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Making a Difference Every Day

We salute women who are driven to serve the needs of patients and protect public health.

Sevilay Gezen at work as a Visual Inspection Technician at CSL Behring’s manufacturing site in Broadmeadows, Australia.
Sevilay Gezen is a Visual Inspection Technician at CSL Behring’s manufacturing site in Broadmeadows, Australia.

For International Women’s Day, we’re celebrating by sharing the thoughts, experiences and accomplishments of women throughout CSL.

Women make up 57 percent of CSL’s global workforce of over 27,000, making the biotechnology leader a proud career destination for women in STEM (science, technology, engineering and math) fields.

Why should girls and women pursue STEM careers? We asked two CSL scientists. 

Marthe D'Ombrain, Senior Director & Head, Global Research Innovation

Marthe D'Ombrain, Senior Director & Head, Global Research Innovation:

As with all disciplines, the greatest successes come from diversity of thought and collaborative problem solving. Regardless of your gender, you should pursue a career in an area that excites you, that drives you to get out of bed every day, that inspires you to be the best you can be and hopefully leaves the world a better place. This is what a career in science has gifted me.

Pushpa Kotharu, Scientist, Plasma Product Development Technical Operations

Pushpa Kotharu, Scientist, Plasma Product Development Technical Operations:

I believe it is vital for more women to pursue careers in STEM. The under-representation of women in STEM is concerning. The best and most innovative ideas require diverse thinking and I strongly believe that there should be an equal number of women and men at a table when decisions are made. Of course, gender is not the only measure of diversity though.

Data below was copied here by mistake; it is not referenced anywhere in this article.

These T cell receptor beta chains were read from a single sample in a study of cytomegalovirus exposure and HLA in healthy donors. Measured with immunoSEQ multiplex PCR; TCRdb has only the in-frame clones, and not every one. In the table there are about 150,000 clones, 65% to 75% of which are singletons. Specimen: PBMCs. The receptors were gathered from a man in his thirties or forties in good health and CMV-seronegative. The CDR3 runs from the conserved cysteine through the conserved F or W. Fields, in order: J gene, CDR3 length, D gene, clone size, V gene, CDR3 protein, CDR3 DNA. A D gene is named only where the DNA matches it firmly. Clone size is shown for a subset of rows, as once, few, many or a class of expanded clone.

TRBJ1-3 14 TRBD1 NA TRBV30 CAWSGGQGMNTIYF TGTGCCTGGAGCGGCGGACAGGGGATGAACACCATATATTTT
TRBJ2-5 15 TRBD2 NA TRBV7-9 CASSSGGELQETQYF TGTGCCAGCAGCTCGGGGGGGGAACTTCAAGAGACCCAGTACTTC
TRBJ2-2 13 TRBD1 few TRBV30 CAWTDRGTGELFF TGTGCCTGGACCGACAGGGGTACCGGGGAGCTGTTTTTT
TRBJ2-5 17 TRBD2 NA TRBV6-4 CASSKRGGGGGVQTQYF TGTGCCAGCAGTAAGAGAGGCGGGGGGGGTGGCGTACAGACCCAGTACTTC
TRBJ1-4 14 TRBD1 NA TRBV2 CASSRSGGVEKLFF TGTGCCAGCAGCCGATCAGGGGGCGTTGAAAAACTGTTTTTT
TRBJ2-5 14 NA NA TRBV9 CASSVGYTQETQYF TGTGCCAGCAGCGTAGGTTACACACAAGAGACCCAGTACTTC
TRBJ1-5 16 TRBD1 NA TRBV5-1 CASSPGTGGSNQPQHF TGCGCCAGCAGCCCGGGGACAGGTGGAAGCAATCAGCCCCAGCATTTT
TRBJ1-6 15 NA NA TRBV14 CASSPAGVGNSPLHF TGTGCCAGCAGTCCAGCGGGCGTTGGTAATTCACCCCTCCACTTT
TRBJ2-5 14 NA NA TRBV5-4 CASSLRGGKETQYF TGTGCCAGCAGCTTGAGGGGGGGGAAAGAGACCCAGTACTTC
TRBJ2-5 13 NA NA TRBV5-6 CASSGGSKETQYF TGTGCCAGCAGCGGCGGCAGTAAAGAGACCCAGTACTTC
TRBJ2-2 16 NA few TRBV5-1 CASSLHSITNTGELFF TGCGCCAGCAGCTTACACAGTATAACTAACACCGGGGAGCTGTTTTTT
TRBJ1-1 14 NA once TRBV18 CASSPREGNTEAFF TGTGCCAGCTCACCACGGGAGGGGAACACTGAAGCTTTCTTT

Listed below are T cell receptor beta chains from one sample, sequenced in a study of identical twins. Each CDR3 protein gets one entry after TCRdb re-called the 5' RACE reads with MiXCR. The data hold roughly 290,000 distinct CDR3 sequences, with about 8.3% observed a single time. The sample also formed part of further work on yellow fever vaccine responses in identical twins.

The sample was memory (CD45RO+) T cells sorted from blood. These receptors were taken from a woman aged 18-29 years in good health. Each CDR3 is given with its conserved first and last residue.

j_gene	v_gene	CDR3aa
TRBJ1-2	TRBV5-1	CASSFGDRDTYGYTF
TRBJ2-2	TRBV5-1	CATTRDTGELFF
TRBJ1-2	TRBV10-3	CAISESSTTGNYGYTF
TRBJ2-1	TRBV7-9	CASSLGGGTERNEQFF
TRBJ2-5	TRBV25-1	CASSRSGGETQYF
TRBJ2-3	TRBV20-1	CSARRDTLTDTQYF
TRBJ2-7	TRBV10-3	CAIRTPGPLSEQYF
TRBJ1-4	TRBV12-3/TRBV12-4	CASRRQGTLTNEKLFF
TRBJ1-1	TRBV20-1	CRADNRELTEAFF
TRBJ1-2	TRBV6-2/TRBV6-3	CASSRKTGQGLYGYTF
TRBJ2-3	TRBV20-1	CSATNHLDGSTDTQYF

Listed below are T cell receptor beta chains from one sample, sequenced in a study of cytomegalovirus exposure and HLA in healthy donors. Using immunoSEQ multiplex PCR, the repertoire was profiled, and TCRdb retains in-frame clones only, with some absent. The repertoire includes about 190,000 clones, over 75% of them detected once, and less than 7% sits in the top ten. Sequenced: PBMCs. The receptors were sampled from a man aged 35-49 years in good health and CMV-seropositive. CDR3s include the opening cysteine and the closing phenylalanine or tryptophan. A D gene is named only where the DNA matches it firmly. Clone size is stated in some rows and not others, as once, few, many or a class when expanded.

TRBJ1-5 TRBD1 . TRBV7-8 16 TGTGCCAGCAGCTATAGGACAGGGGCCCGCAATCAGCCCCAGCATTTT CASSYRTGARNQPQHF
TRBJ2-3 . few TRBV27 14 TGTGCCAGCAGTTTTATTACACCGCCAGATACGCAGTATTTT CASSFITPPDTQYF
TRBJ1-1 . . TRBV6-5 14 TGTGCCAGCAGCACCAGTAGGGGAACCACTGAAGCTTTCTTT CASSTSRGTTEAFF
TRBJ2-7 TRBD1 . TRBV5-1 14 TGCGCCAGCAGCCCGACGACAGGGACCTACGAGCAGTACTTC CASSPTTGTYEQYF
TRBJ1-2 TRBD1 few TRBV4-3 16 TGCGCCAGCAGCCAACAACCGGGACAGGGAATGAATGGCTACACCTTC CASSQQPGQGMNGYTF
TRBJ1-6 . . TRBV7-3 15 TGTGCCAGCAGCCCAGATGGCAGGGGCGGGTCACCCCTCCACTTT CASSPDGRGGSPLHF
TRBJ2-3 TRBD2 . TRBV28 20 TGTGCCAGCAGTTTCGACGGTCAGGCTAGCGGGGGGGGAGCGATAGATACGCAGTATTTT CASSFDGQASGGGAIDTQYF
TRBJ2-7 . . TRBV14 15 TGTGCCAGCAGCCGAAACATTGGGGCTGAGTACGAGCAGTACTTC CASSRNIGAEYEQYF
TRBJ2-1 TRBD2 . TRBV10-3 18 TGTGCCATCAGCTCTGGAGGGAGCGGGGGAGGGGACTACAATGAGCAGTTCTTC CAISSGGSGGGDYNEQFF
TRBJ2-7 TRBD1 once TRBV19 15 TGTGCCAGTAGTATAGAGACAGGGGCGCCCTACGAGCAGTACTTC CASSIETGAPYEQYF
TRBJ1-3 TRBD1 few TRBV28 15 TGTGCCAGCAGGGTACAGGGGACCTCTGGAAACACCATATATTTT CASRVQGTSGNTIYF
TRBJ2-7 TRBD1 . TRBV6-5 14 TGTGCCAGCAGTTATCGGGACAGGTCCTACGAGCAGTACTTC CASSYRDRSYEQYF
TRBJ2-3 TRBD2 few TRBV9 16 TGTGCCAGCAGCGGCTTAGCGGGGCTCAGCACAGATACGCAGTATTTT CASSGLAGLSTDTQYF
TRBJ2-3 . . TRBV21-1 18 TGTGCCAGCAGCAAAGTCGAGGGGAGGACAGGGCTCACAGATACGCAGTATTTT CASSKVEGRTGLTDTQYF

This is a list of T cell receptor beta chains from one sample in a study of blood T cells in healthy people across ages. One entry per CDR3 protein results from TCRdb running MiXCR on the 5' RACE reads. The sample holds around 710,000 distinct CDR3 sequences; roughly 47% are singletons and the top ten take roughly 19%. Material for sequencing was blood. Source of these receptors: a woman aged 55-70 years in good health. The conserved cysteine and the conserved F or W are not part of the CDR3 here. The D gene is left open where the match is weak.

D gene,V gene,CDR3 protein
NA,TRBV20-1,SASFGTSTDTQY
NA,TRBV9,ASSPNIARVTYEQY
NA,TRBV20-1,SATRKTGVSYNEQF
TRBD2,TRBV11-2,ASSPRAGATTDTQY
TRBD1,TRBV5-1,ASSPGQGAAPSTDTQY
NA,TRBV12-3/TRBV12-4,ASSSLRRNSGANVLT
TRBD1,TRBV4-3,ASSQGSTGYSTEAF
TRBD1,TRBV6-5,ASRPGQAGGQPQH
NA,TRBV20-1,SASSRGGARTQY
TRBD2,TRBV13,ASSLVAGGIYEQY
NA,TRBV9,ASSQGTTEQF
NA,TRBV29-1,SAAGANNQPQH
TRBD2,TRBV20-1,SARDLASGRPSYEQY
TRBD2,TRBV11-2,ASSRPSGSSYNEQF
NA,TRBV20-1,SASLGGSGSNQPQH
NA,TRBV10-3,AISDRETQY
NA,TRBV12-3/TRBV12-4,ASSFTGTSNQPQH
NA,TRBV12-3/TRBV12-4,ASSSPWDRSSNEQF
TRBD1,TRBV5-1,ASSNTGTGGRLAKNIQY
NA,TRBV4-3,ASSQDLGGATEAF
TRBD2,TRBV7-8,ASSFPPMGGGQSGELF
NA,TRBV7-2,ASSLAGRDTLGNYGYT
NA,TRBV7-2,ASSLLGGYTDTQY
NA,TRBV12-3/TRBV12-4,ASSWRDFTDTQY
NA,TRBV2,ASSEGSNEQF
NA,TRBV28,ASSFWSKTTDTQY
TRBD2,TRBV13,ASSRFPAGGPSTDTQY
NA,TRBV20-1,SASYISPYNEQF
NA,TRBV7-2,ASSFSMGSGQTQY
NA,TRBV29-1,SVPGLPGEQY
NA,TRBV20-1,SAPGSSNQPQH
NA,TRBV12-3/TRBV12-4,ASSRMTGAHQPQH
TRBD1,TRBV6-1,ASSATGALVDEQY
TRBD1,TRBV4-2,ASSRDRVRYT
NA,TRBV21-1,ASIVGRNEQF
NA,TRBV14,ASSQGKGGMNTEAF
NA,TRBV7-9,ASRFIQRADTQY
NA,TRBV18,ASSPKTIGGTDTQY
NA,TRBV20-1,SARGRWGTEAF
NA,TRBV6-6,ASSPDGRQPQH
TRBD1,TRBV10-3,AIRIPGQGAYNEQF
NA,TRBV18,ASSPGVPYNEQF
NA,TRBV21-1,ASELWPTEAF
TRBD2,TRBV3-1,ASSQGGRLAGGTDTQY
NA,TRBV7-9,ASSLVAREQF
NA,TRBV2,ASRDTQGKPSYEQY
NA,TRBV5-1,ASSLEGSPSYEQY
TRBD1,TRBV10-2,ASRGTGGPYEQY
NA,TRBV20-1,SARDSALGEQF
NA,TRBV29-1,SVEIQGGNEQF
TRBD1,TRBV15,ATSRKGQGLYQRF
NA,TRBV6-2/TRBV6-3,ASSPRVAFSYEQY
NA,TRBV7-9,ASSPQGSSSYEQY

I personally grew up looking at women in my family doing well despite the challenges they had with the social/cultural expectations of what a woman should do, i.e. focus on looking after their family. I looked up to them and I give credit to them for being role models and support for my passion towards science. I especially thank my aunty who is a very passionate math teacher. I strongly believe that more women in STEM will inspire and attract more women in STEM by being role models and mentors. When girls grow up looking at women who go after their dreams, they tend to choose similar path to success with more confidence. 

Antje Michel, General Counsel, CSL Behring

What’s the biggest challenge facing women in 2021? Hear an answer from Antje Michel, General Counsel, CSL Behring.

I’d say it’s confidence. What I’ve seen is that women frequently struggle to find confidence.  Confidence in their own skills and confidence in their ability to have a meaningful and rewarding career.  Often ordinary life choices, such as having a family can make women feel insecure, particularly in the workplace. Women often view their need to balance family and work priorities as a weakness.  However, this is not the truth. Women need to overcome unhealthy self-consciousness, self-criticism and perfectionism. Women can balance work and family priorities and have exceptional careers.  They should not be shy about showing and living this confidence, be self-assured and achieve their goals.

Michel is taking part in this year’s “Women Leading in Law” publication from global law firm, Baker McKenzie, one of the largest in the world.

Women at work: a tribute from Seqirus, a CSL company that is a leading producer of flu vaccine

Seqirus shared this International Women’s Day video showcasing women who contribute to its mission as one of the world’s top producers of flu vaccine.

Want to learn more about women working in science and biotechnology?

Take our Women in Science quiz.